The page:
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Michael Roberts
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Posted: 16 June 2017 at 8:26am | IP Logged | 1 post reply

From the interview Greg posted above:


 QUOTE:
People who are in Jimmy McGill's orbit often get hurt because
of things that Jimmy does. I'm thinking about the two skate rats back in
the beginning of season one. But Jimmy doesn't go into it with his eyes
open knowing that these two guys are going to get hurt.

Saul Goodman does. He does intentionally allow people to be hurt for
his own ends.


I think this describes well the difference between the Mesa Verde thing
and his treatment of Irene. In the former, I fully believed Jimmy when he
told Chuck that the only consequence he considered was that Chuck
would suffer some slight embarrassment and then move on. He was
focused on getting Kim back her client and did not think it would blow
up the way it did.

With Irene, his goal was to hurt her in order to get what he wanted.
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Greg Kirkman
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Posted: 16 June 2017 at 9:11am | IP Logged | 2 post reply

Exactly. He manipulated her friends into ostracizing her, he knew she'd be hurt by it, and then he manipulated that hurt and vulnerability to get what he wanted.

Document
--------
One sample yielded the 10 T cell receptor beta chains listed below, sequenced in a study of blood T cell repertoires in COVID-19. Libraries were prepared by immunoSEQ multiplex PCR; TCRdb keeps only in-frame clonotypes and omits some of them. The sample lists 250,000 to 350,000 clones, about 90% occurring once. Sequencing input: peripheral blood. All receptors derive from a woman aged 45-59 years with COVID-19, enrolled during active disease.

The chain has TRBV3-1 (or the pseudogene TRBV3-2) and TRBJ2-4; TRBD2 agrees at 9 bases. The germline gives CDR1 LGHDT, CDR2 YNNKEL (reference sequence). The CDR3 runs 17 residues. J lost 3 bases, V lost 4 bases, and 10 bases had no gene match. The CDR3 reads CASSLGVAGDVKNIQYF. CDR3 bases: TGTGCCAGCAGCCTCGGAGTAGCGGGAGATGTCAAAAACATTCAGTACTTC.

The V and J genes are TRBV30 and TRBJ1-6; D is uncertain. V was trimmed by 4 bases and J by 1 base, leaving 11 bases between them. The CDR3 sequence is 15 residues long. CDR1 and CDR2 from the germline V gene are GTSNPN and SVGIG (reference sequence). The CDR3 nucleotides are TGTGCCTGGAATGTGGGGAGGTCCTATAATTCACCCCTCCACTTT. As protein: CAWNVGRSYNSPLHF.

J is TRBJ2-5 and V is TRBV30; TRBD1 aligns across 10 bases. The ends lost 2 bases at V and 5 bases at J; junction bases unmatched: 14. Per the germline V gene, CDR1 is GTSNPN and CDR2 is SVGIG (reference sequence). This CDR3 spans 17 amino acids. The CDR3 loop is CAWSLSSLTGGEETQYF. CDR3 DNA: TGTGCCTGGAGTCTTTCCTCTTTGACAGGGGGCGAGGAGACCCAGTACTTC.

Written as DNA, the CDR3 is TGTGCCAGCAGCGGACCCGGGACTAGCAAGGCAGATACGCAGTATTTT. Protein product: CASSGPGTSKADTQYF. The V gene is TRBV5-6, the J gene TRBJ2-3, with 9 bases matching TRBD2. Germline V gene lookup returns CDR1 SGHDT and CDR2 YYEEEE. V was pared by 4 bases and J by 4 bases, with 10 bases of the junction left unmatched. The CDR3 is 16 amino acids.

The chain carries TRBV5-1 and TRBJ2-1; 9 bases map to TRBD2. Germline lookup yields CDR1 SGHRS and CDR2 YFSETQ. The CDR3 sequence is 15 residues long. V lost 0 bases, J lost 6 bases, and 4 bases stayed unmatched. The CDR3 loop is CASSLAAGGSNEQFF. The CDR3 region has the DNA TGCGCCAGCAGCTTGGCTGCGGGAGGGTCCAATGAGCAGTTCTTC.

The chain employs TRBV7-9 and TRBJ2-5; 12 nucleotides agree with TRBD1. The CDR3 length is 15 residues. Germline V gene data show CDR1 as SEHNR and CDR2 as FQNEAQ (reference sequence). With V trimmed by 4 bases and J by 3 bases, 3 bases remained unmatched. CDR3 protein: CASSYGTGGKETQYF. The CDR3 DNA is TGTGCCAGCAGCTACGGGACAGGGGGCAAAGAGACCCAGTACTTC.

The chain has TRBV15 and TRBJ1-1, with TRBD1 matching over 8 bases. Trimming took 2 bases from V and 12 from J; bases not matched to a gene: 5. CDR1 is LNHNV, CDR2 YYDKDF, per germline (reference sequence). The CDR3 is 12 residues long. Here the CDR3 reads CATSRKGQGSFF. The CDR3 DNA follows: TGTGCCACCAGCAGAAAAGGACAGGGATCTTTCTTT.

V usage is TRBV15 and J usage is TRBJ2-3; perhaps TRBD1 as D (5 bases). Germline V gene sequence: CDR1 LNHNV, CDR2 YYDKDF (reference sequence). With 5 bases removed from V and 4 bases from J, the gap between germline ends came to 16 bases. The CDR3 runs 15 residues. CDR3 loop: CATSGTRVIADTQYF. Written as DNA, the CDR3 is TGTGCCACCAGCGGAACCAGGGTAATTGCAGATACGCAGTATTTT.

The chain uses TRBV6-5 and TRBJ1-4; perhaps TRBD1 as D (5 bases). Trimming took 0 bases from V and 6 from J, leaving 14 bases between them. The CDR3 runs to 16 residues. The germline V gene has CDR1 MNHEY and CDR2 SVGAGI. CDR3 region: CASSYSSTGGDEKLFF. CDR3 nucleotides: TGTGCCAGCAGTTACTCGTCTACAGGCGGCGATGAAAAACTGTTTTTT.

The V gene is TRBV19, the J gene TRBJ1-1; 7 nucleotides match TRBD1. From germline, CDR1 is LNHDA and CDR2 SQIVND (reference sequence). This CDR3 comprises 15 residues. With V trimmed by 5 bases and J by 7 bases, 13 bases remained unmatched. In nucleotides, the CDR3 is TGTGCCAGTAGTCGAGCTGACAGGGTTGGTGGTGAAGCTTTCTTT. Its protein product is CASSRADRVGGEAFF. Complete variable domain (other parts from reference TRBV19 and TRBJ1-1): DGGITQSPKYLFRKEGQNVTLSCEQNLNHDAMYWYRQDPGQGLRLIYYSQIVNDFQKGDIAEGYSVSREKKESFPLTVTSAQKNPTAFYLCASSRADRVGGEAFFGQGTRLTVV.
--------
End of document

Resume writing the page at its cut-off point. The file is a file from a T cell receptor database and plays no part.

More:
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Steve De Young
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Posted: 16 June 2017 at 11:01am | IP Logged | 3 post reply

Let me be clear, I'm not saying Jimmy did nothing wrong.  I was responding to several peoples' statements that what Jimmy did in this last episode was far and away the worst thing he had done in the series so far.  What he did was morally wrong.  I just don't think it was worse than several other things he's done, and was explaining my rationale as to why.

Yes, making an old lady cry creates a greater emotional reaction than cheating a big corporation, and 'bullying' is the most horrific crime imaginable in our contemporary culture, but that has nothing to do with the moral calculus behind it all.

Also, Kim was not mistreated by HHM.  Yes, she's our plucky heroine so we root for her.  But she stuck her neck out and put her career there on the line for Jimmy, and Jimmy, apparently not caring, blew it, leaving her to face the consequences.  Consequences which she, by the way, accepted and blamed Jimmy for.  Then, to get back in her good graces, Jimmy committed criminal acts on her behalf.  And again she ended up doing things that violated her conscience in order to help and protect Jimmy.  As much as I'm down on Chuck, what he told Kim about Jimmy is true at least in this respect:  Having him as part of her life is destroying her.  It wrecked what could have been a promising career at HHM.  Its wrecked her reputation.  Now its threatening her physical well-being.